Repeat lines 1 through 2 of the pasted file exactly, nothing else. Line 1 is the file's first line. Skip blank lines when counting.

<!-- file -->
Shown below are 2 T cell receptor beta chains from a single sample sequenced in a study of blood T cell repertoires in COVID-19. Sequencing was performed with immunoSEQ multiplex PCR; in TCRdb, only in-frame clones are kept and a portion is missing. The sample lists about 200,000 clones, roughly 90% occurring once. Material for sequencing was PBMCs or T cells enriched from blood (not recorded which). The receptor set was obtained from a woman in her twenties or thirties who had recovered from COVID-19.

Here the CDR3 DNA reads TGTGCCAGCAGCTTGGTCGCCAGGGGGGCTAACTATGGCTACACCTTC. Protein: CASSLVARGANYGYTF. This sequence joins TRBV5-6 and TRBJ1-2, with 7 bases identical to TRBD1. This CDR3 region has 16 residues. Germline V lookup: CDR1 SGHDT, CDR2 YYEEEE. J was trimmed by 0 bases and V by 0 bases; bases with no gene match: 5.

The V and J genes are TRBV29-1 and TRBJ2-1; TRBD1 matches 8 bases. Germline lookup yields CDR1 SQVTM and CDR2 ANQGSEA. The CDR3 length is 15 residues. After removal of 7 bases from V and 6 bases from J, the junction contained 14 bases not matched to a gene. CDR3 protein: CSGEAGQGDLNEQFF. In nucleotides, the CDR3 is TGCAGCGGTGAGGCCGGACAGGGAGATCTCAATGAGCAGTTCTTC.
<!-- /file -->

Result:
Shown below are 2 T cell receptor beta chains from a single sample sequenced in a study of blood T cell repertoires in COVID-19. Sequencing was performed with immunoSEQ multiplex PCR; in TCRdb, only in-frame clones are kept and a portion is missing. The sample lists about 200,000 clones, roughly 90% occurring once. Material for sequencing was PBMCs or T cells enriched from blood (not recorded which). The receptor set was obtained from a woman in her twenties or thirties who had recovered from COVID-19.

Here the CDR3 DNA reads TGTGCCAGCAGCTTGGTCGCCAGGGGGGCTAACTATGGCTACACCTTC. Protein: CASSLVARGANYGYTF. This sequence joins TRBV5-6 and TRBJ1-2, with 7 bases identical to TRBD1. This CDR3 region has 16 residues. Germline V lookup: CDR1 SGHDT, CDR2 YYEEEE. J was trimmed by 0 bases and V by 0 bases; bases with no gene match: 5.